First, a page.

Addressing the contributions of seniors in the workforce, the Committee called for the customary retirement age to be raised from 55 to 60, and later to 65, and to raise the age for the withdrawal of retirement funds in stages. It also listed alternative employment options such as part-time work, flexitime and work at home as a means of creating more job opportunities for seniors.

Acknowledging that the best guarantee of care for seniors comes from the family, the 1982–1984 committee report also placed special emphasis on the need to foster filial piety among the young. 

Ageing in place: Not a new concept

Findings such as those made by Prof Phua have prompted the formation of a movement called “ageing in place”. According to a Civil Service College (CSC) report in 2019, ageing-in-place and community-based care are Singapore’s main tenets of aged care. They are founded on the social philosophy of the family and the community as the first and second lines of support, respectively.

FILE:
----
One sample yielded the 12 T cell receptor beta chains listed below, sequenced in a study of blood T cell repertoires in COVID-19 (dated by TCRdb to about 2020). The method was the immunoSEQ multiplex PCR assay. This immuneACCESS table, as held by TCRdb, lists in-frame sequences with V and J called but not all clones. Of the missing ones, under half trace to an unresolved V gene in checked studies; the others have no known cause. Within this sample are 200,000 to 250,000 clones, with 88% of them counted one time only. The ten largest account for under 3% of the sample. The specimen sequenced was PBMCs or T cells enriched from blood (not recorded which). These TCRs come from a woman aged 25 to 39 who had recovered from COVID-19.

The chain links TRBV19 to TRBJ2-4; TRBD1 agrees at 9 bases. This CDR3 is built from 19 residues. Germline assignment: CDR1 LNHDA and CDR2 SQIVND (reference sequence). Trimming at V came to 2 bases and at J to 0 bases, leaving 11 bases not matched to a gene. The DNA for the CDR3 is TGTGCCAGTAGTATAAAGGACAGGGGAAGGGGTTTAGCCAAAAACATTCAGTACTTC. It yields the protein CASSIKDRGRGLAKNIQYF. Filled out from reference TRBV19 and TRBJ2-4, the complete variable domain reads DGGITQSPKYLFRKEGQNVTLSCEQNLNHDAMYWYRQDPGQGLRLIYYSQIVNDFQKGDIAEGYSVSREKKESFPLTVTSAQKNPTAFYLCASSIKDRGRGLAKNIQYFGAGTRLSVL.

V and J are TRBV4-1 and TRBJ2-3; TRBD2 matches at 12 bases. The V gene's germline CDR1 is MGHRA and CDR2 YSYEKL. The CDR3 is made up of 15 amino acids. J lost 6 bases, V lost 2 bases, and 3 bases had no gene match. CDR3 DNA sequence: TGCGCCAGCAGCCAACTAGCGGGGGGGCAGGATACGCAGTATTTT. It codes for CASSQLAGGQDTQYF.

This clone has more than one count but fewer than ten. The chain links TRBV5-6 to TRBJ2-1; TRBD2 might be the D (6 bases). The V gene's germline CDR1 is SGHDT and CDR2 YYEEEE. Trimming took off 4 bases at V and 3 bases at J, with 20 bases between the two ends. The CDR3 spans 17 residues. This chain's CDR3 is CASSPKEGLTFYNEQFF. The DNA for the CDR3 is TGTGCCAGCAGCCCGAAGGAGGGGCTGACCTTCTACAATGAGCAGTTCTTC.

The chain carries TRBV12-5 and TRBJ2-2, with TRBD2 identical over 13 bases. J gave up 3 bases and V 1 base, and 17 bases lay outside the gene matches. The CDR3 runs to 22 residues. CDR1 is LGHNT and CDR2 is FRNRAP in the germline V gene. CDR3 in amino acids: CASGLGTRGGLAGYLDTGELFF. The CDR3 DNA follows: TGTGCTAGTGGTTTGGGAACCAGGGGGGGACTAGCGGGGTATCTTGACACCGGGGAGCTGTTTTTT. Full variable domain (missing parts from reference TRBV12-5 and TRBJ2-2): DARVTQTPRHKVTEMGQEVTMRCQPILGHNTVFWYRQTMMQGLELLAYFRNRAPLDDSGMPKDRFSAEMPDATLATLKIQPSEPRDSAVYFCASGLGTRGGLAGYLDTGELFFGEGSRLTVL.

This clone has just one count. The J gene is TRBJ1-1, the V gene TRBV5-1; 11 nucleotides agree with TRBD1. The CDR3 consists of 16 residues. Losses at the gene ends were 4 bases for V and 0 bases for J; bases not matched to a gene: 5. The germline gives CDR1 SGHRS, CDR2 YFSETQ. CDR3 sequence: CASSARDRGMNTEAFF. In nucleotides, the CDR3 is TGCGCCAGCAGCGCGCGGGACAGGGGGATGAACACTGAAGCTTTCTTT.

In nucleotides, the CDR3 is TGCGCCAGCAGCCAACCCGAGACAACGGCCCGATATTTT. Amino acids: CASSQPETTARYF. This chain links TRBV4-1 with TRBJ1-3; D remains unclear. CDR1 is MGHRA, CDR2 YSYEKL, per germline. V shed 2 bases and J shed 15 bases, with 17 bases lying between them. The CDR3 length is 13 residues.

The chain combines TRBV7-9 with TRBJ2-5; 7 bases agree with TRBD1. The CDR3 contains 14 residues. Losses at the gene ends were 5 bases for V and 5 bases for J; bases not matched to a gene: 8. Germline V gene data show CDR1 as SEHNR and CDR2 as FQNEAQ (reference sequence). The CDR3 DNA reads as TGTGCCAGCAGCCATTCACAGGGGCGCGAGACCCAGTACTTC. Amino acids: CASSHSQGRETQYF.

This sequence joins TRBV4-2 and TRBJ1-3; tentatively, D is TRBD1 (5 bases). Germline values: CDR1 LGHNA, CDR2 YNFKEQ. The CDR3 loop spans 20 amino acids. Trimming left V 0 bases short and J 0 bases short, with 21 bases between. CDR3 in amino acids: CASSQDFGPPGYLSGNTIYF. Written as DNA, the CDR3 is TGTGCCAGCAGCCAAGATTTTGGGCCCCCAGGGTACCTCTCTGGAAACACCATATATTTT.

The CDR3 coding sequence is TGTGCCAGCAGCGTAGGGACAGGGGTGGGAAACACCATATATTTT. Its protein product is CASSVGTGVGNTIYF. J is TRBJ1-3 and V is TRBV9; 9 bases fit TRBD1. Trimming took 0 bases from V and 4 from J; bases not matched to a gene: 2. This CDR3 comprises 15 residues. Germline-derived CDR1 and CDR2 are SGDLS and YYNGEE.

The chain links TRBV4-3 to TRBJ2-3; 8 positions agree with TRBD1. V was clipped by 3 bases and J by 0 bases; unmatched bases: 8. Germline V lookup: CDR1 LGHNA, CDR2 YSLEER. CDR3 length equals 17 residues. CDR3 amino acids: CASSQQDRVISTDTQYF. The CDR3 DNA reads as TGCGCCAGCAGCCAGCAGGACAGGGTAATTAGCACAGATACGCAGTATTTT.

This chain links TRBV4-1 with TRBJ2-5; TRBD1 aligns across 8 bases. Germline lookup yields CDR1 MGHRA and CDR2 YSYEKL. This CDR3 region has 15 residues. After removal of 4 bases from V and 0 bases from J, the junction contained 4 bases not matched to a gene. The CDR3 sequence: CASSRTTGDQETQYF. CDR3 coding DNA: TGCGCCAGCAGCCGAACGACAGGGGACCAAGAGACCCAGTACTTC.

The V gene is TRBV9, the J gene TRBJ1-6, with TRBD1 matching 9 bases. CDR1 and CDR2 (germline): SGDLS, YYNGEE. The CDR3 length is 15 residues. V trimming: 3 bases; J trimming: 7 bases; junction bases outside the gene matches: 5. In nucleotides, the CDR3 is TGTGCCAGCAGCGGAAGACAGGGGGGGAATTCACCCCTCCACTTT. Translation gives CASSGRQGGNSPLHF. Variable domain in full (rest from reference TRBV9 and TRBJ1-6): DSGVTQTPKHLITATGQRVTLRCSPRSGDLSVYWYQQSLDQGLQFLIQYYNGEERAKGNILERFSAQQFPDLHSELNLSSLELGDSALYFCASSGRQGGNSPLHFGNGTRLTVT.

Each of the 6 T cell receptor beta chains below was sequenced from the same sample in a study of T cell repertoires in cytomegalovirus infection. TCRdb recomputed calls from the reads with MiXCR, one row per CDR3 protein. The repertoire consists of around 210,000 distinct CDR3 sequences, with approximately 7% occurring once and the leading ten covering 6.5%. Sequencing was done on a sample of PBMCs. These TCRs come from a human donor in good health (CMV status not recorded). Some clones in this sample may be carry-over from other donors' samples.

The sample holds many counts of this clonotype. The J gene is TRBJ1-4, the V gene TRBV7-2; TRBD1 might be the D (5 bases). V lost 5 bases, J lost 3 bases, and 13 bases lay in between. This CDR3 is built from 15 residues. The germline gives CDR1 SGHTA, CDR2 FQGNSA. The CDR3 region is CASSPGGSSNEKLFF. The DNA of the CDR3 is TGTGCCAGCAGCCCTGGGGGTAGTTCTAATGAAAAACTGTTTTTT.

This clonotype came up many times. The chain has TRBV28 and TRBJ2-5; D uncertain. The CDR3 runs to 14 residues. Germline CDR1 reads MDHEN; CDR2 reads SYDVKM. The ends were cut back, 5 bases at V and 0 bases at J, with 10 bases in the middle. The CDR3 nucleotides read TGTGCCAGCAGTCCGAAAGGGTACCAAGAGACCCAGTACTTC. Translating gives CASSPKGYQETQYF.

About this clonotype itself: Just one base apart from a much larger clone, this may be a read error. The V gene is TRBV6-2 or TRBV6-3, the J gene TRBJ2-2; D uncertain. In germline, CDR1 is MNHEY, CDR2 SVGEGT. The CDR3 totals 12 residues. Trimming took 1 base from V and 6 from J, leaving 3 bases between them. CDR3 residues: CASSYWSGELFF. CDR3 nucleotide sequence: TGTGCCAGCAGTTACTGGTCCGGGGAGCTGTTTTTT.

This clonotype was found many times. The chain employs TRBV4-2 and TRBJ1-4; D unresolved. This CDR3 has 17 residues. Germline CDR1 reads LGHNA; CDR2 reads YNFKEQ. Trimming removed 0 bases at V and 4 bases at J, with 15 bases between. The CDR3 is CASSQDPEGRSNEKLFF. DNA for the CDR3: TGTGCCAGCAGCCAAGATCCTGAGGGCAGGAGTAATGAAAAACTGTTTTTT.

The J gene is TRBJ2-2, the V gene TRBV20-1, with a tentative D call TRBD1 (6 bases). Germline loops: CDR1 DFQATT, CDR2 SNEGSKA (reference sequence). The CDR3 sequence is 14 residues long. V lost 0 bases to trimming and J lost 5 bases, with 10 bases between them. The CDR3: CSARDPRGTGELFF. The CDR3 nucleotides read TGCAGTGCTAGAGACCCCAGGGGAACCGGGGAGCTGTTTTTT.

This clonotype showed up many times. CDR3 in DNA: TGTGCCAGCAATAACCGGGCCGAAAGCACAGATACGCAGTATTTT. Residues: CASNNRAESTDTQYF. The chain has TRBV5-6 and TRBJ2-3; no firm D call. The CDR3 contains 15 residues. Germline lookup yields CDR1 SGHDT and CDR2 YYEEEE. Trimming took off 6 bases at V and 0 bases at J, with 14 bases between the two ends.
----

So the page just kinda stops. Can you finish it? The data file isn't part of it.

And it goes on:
The best scenario of this would be seniors living in their homes and receiving Meals on Wheels or living in a retirement community so that transportation to healthcare facilities is not a major concern. But ageing in place is best suited for those who have good health, a strong support system and minimally maintained, fully paid off homes.

The CSC report added that public education efforts have attempted to reshape values, attitudes and perceptions towards ageing and seniors. The intent is to foster a society where older persons are valued as contributing members and remain actively engaged within their families, communities and society.

Ageing in place: Is it even possible in Singapore?